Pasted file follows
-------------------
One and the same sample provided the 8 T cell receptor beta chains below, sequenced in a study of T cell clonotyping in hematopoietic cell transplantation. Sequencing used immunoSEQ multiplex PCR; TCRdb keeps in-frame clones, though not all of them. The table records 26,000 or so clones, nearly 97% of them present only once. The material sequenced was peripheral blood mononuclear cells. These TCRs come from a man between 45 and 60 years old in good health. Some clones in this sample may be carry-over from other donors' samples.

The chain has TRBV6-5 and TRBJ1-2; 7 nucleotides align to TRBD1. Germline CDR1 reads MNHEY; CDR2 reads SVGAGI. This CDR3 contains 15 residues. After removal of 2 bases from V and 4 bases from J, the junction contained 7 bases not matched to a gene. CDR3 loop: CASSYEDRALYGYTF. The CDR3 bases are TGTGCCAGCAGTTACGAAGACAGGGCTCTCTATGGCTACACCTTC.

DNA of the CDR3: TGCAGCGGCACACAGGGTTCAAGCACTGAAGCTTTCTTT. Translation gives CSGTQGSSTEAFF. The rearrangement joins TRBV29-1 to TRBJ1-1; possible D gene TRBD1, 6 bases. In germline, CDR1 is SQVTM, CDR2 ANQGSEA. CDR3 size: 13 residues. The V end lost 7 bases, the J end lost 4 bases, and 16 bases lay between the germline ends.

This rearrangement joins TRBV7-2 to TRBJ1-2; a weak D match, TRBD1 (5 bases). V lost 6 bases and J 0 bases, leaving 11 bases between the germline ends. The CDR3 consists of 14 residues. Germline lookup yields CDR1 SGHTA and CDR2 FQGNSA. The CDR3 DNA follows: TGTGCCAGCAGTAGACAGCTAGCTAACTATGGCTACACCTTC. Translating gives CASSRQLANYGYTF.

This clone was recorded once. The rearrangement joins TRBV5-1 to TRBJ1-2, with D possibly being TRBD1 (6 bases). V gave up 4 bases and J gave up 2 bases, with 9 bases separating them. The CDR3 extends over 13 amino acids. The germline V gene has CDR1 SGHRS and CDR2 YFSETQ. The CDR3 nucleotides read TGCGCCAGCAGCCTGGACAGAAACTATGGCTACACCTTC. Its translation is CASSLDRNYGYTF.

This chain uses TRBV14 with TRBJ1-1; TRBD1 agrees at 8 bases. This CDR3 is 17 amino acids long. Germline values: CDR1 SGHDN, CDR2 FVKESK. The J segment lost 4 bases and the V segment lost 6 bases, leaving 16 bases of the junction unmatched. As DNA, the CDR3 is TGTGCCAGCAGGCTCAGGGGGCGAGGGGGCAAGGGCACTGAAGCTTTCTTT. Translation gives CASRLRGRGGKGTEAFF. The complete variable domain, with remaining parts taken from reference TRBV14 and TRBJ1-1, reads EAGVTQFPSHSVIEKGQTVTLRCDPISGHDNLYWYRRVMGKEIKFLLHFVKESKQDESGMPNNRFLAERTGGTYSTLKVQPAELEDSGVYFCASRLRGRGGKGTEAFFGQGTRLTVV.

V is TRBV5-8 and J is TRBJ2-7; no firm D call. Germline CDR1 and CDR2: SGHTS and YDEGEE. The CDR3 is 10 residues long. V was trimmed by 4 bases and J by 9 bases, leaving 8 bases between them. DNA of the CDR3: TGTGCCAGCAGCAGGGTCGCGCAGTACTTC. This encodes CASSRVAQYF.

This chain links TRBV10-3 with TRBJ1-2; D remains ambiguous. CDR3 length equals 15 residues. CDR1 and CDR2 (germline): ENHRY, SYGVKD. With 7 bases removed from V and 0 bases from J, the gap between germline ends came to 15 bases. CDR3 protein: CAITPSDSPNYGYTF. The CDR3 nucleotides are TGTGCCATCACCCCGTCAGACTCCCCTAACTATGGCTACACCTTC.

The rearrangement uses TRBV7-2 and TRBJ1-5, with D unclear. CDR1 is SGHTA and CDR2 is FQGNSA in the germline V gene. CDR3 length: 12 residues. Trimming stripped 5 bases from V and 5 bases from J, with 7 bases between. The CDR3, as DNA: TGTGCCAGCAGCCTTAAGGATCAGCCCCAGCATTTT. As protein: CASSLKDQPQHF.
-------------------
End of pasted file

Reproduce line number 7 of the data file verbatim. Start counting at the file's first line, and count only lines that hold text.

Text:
V is TRBV5-8 and J is TRBJ2-7; no firm D call. Germline CDR1 and CDR2: SGHTS and YDEGEE. The CDR3 is 10 residues long. V was trimmed by 4 bases and J by 9 bases, leaving 8 bases between them. DNA of the CDR3: TGTGCCAGCAGCAGGGTCGCGCAGTACTTC. This encodes CASSRVAQYF.